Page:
My writing comes from my experiences. When the experiences are limited, then so is the writing. I am reminded of this while browsing my posts over the last year, or rather lack of.
To further reinforce this I stumbled upon a stub of text that I wrote back in November 2019.
I was barely home a week from the alps trip, and I found myself with Nick in the Motorrad dealer looking once again at the new BMW R1250 GSA. A few days later a financial proposal landed in my inbox and by the weekend we were out taking a test ride.
I didn’t need the test. For me it was a foregone conclusion. My current finance was up at the end of the year, and I was recommended to switch while I still had a healthy residual. Nick had made up his mind on the previous trip when he had been bike hopping and slowly deciding that the XR was no longer the bike he wanted. The GS would be much more suited to his needs and riding style.
On the first day of September I rode out on the R1200GS Triple Black and returned with an R1250GS Adventure in HP colours.
It had been a poignant moment prior to returning the Triple Black as I took off as many stickers from the panniers and stuck those that had any adhesive property left to the garage door. These reflected the travels that I had done to date, and while it did feel like I had a blank slate, I felt that the previous trips were being despatched to the archive. A great big garage door of memories.
I soon shook off any regrets as I went about kitting the bike out to my liking. I relished the thoughts of getting back on the road and acknowledging my future travels with new stickers for the currently empty silver surfaces of the luggage. I did start to wonder if this process would be repeated in the future. Maybe this bike would be the one? Maybe there would be not repeat of the sticker removal. Could it be that this was the bike that got me off the financial gravy train? Perhaps this is now the bike for life. The aging mechanical companion that could carry me on that around the world trip, disappearing into the sunset in a cloud of dust.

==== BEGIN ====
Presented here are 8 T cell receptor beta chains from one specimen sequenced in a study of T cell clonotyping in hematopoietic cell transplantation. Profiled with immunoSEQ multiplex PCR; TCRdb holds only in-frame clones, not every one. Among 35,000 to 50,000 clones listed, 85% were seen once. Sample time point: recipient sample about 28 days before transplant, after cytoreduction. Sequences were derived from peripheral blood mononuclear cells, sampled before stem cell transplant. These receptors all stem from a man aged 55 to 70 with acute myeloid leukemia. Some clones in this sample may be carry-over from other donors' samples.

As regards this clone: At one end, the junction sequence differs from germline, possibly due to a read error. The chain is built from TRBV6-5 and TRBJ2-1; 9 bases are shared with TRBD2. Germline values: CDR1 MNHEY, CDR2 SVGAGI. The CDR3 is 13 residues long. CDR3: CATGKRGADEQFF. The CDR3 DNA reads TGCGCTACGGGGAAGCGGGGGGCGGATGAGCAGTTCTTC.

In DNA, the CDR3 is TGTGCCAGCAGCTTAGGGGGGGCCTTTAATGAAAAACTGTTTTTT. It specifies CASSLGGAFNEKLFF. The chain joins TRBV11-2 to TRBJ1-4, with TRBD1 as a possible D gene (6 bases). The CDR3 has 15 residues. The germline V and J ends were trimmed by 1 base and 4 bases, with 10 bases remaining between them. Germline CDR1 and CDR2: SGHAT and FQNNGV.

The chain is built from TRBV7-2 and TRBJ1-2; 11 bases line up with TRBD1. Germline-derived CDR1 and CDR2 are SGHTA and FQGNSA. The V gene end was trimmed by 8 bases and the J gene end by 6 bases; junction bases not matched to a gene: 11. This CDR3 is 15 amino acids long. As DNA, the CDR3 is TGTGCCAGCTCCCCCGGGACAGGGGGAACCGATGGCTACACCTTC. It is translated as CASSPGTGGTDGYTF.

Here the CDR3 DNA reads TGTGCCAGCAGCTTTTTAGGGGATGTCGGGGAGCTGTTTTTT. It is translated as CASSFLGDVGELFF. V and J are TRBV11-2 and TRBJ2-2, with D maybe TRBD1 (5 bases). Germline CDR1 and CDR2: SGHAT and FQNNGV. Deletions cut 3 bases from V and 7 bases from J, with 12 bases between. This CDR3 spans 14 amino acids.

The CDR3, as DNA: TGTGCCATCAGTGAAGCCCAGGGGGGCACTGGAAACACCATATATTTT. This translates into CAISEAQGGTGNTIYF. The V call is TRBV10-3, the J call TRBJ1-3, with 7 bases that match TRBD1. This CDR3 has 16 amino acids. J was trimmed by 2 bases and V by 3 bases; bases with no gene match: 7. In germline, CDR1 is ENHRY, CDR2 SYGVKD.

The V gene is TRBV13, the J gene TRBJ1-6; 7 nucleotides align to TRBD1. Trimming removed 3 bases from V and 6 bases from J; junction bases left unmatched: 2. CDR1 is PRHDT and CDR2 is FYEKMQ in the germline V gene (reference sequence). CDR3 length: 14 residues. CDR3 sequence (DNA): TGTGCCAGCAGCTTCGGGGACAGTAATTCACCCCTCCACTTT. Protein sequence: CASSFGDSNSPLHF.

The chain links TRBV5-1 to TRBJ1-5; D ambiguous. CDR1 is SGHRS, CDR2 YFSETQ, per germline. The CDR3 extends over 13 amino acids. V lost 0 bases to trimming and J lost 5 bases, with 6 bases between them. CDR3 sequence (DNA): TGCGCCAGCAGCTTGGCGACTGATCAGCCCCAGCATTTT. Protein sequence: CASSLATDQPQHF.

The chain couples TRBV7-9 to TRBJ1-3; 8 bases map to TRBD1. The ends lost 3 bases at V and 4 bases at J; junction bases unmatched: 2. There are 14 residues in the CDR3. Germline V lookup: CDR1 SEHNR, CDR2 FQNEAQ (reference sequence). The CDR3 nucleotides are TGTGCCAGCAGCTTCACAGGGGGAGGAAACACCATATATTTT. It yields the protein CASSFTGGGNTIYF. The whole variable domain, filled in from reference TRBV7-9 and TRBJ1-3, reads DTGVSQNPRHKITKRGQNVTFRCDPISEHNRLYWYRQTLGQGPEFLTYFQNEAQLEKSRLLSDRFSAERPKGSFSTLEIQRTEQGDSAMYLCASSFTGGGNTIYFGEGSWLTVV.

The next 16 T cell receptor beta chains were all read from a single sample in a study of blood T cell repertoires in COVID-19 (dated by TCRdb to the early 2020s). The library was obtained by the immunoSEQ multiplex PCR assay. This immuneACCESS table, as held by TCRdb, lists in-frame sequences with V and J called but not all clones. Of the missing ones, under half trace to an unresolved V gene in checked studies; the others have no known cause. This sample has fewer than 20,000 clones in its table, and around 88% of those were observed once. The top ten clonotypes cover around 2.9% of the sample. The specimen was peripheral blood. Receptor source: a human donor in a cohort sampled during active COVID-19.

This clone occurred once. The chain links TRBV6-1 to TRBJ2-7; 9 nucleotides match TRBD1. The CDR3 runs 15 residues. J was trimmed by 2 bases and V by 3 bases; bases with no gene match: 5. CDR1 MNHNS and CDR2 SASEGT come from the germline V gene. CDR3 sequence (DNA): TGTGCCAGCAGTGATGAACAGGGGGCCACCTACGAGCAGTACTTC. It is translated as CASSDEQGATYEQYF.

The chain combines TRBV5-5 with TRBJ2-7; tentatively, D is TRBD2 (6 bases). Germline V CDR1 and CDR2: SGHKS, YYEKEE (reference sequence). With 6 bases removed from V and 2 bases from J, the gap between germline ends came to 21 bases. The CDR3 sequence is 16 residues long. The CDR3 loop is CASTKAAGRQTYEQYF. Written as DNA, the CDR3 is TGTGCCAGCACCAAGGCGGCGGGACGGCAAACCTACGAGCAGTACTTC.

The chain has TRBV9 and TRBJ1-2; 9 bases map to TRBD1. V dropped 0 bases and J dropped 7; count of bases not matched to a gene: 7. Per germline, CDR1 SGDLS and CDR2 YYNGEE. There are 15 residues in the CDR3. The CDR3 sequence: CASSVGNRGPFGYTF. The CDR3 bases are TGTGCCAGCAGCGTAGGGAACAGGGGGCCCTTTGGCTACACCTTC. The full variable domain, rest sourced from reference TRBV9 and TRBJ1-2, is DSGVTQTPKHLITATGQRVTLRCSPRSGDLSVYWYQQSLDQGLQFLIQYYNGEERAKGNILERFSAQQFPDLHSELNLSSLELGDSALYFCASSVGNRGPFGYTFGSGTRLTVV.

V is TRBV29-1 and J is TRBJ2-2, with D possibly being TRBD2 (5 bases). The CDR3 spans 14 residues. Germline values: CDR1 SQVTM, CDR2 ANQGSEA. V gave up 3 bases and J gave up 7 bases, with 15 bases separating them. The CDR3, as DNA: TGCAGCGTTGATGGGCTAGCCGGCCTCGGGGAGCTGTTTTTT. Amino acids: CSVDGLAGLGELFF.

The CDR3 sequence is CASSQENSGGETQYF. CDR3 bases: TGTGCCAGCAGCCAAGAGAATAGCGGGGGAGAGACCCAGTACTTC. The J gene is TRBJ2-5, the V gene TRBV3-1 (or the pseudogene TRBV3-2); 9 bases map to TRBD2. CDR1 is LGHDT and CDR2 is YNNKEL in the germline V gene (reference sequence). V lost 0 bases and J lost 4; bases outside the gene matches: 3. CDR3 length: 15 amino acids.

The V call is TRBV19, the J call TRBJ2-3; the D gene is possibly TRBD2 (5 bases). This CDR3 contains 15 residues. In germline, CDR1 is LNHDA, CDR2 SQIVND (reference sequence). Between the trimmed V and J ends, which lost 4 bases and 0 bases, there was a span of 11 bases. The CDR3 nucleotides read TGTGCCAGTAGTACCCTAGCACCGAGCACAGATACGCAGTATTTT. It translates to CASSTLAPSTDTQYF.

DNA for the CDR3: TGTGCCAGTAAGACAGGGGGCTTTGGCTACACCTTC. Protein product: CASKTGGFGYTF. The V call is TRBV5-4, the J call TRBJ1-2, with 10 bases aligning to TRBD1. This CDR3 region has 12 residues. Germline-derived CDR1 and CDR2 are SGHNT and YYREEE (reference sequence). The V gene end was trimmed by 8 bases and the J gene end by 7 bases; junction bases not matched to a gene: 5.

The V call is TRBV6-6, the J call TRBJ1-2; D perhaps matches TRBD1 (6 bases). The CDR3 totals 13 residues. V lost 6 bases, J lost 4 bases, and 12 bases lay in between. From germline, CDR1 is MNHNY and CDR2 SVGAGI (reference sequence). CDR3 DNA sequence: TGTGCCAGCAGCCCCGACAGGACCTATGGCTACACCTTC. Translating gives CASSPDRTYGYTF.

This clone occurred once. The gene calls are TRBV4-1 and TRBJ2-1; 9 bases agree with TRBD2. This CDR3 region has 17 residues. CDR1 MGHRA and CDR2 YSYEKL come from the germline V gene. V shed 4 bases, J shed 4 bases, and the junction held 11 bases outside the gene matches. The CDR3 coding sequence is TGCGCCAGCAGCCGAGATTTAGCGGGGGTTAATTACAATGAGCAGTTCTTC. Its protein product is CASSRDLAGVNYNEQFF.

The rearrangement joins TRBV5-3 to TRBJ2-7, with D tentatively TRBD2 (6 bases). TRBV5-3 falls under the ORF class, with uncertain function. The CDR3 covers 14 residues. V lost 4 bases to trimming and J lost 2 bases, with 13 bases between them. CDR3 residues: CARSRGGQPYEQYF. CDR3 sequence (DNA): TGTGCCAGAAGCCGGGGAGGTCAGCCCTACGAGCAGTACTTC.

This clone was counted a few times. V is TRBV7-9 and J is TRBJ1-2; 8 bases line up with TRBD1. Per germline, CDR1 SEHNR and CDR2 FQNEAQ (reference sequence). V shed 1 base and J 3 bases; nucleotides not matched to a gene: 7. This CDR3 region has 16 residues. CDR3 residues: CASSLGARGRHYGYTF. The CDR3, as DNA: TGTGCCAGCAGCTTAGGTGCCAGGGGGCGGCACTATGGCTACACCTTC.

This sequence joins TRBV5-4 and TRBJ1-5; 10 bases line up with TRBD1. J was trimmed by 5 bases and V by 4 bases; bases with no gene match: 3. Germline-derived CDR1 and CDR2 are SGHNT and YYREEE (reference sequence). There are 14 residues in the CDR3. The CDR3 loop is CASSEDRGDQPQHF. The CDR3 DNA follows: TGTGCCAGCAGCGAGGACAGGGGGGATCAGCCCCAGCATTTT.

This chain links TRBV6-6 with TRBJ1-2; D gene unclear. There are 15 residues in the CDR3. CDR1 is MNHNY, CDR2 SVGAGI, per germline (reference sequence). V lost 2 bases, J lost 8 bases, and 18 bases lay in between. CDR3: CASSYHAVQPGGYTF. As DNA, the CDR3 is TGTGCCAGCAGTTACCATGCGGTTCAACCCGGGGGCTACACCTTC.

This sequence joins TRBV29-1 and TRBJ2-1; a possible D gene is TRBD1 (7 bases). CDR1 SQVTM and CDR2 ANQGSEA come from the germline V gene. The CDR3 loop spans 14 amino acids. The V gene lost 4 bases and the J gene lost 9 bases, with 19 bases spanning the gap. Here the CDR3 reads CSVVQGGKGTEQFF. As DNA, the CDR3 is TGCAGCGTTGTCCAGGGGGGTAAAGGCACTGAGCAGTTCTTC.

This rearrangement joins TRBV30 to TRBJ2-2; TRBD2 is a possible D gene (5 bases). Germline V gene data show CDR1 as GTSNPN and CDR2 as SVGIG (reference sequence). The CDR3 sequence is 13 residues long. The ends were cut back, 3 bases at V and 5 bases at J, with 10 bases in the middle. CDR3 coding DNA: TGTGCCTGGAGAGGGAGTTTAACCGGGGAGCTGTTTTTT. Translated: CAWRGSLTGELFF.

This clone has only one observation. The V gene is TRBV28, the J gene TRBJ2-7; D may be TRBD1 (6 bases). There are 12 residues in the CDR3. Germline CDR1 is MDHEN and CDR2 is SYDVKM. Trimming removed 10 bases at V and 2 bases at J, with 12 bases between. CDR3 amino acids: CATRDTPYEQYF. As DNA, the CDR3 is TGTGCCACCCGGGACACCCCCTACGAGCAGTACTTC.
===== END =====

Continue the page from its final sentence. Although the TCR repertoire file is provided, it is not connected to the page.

Now wasn’t the time for the dreams, now was a time to start planning the next trip. The one that work, and family commitments would allow.
Perhaps I intended this to be the intro to another book. Whatever my intentions the next paragraph should start with a single word, in caps, in bold. PANDEMIC
Living through a global pandemic
To be fair, I rode out the pandemic and its resulting lockdowns and social restrictions without too much of a problem. I could easily work from home and what I had on screen is exactly what I would have had on screen in an office. While many people suffered anxiety, depression, stress and loneliness, I used it as a period of peaceful reflection.
It was not until the final months of 2021 that things took a downward turn. In September my father had a fall and was taken into hospital for investigation. It was a difficult time and there were strict rules on visiting. Only one person was permitted to visit in one of three visiting windows and for only thirty minutes in full PPE.
I visited as often as I could until I fell ill. Not with Covid (according to the lateral flow test) but with the Super Cold. It wiped me out and was relentless in the way the symptoms changed and came back at me. During this time I was unable to visit.